Here are this week’s must-reads:
+ One of the ways we can train ourselves to see God’s hand in our lives is to look around and recognize what we’re grateful for that day. That past week or the last year. We may not always see it in the present moment — sometimes, it’s easier to see in retrospect. But looking for God, being grateful for any good or easier thing today, can change our hearts and help us endure. More here: Prayers of Gratitude and how they helped me through a difficult season
+ Here are some of this week’s feast days: Our Lady of La Leche, Bl. Carlo Acutis, and St. Teresa of Avila. 🌸 I always look at the Liturgical Calendar when I’m putting together my Monday Collections, so we can all incorporate more of our Faith into our homes… Scroll down to see everything featured in this week’s Collection — and you can sign up for it here.
+ “There is a little secret in the spiritual life: The more the heart gives thanks, the more God gives, even when life isn’t perfect, even when we don’t have everything we need or want. The more we thank God, the more our heart is open to receive even more of his mercy and his gifts.” — Fr. Jacques Philippe
+ “Do not waste time bothering whether you “love” your neighbor; act as if you did. As soon as we do this we find one of the great secrets. When you are behaving as if you loved someone you will presently come to love him.” — C.S. Lewis // I thought this was an interesting quote to consider in how it can relate to marriage — there are times when we may not feel like doing the loving thing, or like giving more of ourselves. But this reflection from C.S. Lewis seems to suggest that if we do those actions even without feeling those feelings, we may grow in those feelings — they’ll come again, they’ll strengthen.
+ “Forgiveness is a habit. It takes practice and conscious effort to be able to forgive right away. When you and your spouse are both in the habit of confessing your wrongs to each other, you’ll find it easier to forgive each other, too. ” — Jason Angelette
+ “So what’s your leprosy? We’ve all got it. Every one of us. I know it. There’s something in you. I don’t care how great you are in the eyes of the world. I don’t care how accomplished you are, there is something in you that eats away at you, that bothers you, that unnerves you. There’s a thorn in the flesh. What is that? Name it, know it. And then dig there for the treasure, because that might be the very suffering that leads you on the path of humility, which alone leads to spiritual healing.” — Bishop Barron
+ How to Interpret Silence from God: “God doesn’t use the silent treatment or give us the cold shoulder to manipulate us. Nor does He distance Himself or abandon us. He is a kind, loving Father who practices healthy communication with His children. So how do we explain occasions where we experience a perceived silence from Him in prayer? Here are a few possibilities — and some tips on what to do if you find yourself there.🙏🏼🧡 ” — Catholic Revival Ministries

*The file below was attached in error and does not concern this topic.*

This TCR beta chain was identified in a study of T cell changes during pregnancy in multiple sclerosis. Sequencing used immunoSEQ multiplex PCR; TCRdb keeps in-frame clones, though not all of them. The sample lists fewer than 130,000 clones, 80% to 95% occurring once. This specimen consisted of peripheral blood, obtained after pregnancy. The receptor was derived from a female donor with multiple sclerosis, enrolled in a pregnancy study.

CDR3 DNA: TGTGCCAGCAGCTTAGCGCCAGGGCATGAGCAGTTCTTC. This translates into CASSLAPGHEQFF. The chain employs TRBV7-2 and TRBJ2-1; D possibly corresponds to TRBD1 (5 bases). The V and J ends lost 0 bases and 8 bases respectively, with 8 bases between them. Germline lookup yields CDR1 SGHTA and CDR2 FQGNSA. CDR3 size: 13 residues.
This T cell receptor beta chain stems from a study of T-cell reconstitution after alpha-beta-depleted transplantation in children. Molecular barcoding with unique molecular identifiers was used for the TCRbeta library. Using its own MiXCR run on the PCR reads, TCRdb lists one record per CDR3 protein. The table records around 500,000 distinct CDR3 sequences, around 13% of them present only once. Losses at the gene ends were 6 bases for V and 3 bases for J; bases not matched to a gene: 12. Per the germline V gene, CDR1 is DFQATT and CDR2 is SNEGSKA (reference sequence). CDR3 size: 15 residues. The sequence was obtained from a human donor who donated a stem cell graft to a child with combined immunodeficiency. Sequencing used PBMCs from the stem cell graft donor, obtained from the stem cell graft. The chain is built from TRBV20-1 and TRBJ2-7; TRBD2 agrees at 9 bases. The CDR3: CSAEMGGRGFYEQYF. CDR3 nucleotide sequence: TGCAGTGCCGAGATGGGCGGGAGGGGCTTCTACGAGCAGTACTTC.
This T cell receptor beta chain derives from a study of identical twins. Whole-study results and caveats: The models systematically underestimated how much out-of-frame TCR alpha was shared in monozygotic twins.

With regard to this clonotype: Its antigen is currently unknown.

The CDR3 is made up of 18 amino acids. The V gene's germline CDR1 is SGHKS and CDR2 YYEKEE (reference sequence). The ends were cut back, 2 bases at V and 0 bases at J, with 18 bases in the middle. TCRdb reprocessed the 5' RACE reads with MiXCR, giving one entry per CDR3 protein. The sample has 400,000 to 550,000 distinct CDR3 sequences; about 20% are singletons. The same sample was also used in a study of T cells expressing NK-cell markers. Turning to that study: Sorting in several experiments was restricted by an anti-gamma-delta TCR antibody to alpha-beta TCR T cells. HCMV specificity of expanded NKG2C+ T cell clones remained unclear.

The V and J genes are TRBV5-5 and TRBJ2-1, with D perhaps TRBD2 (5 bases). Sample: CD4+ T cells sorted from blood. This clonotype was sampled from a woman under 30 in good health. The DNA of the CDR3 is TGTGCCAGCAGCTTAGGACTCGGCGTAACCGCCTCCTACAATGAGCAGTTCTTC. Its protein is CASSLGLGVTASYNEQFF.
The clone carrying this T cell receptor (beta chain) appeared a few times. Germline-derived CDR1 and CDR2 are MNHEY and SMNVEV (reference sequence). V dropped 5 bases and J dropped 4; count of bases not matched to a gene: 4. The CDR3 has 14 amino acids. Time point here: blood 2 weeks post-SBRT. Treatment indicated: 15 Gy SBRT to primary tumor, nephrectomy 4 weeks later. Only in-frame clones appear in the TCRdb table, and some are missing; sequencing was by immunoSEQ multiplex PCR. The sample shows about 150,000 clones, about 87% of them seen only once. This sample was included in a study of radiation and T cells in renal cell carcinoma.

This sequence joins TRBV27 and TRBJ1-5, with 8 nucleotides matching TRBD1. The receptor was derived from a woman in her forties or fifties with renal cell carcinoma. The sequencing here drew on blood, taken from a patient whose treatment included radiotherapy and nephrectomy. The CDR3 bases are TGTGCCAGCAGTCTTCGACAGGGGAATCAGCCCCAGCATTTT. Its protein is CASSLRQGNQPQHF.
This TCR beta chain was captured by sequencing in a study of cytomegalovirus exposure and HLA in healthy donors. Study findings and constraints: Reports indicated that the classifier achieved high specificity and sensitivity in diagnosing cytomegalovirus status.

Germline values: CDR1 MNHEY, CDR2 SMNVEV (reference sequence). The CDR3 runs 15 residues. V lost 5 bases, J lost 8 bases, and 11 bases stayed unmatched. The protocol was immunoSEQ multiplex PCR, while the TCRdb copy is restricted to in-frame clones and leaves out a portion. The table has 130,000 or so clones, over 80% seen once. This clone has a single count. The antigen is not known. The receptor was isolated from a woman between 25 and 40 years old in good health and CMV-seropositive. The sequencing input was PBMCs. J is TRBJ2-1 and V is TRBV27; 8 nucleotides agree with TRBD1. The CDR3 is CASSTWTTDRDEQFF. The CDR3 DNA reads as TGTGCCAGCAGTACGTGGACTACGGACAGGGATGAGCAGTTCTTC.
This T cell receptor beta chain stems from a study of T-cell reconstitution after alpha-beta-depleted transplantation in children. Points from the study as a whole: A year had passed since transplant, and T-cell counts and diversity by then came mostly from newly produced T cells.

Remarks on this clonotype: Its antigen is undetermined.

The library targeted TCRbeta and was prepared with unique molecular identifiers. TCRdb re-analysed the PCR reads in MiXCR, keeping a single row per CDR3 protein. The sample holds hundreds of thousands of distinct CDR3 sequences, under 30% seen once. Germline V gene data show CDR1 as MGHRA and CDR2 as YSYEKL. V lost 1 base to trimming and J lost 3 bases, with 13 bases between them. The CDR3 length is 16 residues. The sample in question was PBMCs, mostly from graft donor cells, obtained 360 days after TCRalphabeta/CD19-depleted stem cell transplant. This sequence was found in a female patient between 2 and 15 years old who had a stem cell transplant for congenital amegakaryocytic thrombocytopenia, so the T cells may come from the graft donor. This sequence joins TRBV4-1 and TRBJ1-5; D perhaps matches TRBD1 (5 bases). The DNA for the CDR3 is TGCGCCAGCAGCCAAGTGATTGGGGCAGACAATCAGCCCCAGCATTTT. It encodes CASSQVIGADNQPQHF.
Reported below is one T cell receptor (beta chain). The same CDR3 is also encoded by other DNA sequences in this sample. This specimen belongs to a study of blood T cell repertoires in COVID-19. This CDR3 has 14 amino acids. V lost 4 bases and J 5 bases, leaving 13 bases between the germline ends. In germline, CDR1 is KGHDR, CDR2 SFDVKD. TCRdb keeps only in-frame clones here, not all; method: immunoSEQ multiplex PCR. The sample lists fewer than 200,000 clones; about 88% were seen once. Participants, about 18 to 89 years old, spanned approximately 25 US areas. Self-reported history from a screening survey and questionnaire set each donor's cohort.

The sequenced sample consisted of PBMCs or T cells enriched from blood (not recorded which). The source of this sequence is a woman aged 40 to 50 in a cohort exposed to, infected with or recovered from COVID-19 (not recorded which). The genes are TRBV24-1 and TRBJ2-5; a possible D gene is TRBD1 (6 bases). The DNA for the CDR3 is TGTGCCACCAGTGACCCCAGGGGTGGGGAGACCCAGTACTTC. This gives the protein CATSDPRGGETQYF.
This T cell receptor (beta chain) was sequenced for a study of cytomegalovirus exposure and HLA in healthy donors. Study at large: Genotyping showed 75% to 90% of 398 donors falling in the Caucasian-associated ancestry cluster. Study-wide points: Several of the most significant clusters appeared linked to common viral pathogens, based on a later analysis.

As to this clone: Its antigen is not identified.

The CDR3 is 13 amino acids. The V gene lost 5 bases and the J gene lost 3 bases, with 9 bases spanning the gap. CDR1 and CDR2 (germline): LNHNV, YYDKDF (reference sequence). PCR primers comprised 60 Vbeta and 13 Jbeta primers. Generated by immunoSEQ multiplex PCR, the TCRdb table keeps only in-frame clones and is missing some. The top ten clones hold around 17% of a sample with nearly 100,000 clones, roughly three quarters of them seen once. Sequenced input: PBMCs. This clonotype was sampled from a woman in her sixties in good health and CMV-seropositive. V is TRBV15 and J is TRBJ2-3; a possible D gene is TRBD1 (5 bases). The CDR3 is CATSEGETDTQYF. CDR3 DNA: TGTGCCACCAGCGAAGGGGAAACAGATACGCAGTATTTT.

+ Saints to Know and Novenas to Pray for Infant Loss // This Saturday: a virtual prayer retreat in honor of Pregnancy and Infant Loss Awareness Day.
+ “When the burden is beyond my strength, I do not consider or analyze it or probe into it, but I run like a child to the heart of Jesus and say only one word to Him: “You can do all things.” And then I keep silent, because I know that Jesus Himself will intervene in the matter, and as for me, instead of tormenting myself, I use that time to love Him.” — St. Faustina // About St. Faustina and The Divine Mercy Novena
+ “Every pilgrimage has a destination. And even Tolkien’s longest leisurely strolls led him back home. The full final verses of the poem from which the famous wandering line has been extracted reveal this. The poem concludes thus: “All that is gold does not glitter; / Not all who wander are lost. / The old that is strong does not wither. / Deep roots are not reached by the frost.” Rather than being an anthem to aimless wandering, the poem concludes by praising roots — that is, the foundation, the beginning.” — Fr. Patrick Briscoe
+ “The good life isn’t the absence of heartache; it’s the presence of God, by grace, in the midst of it. Our hope in the midst of hardship is that Jesus doesn’t just work things out for our good — He is our good.” — Ruth Chou Simons
+ “We have been called to heal wounds, to unite what has fallen apart, and to bring home those who have lost their way.” — St. Francis of Assisi
+ I shared a little bit of a Fall Home Tour here! A little bit about how I infuse my Faith into my home decor ❤️ I love neutrals but I also love color! So I’m always finding the right balance of it all for our home. Most of these pieces I put out are things I’ve had for a while but I share similar pieces that I love every Monday in the Catholic Wife, Catholic Life Collection — so check that out if you think we have similar taste! ❤️ You might like it.
Lastly, here’s what’s featured in this week’s Catholic Wife, Catholic Life Collection (name change that I shared here!).
I share these every Monday and they always include: two gluten-free recipes, a reflection & prayer based on Sunday’s Mass readings, and links to budget-friendly fashion & Catholic home decor. When I’m creating them, I always look up the upcoming feast days and find pieces to complement them so that you can have some examples of how to decorate for the different feasts & Liturgical seasons!
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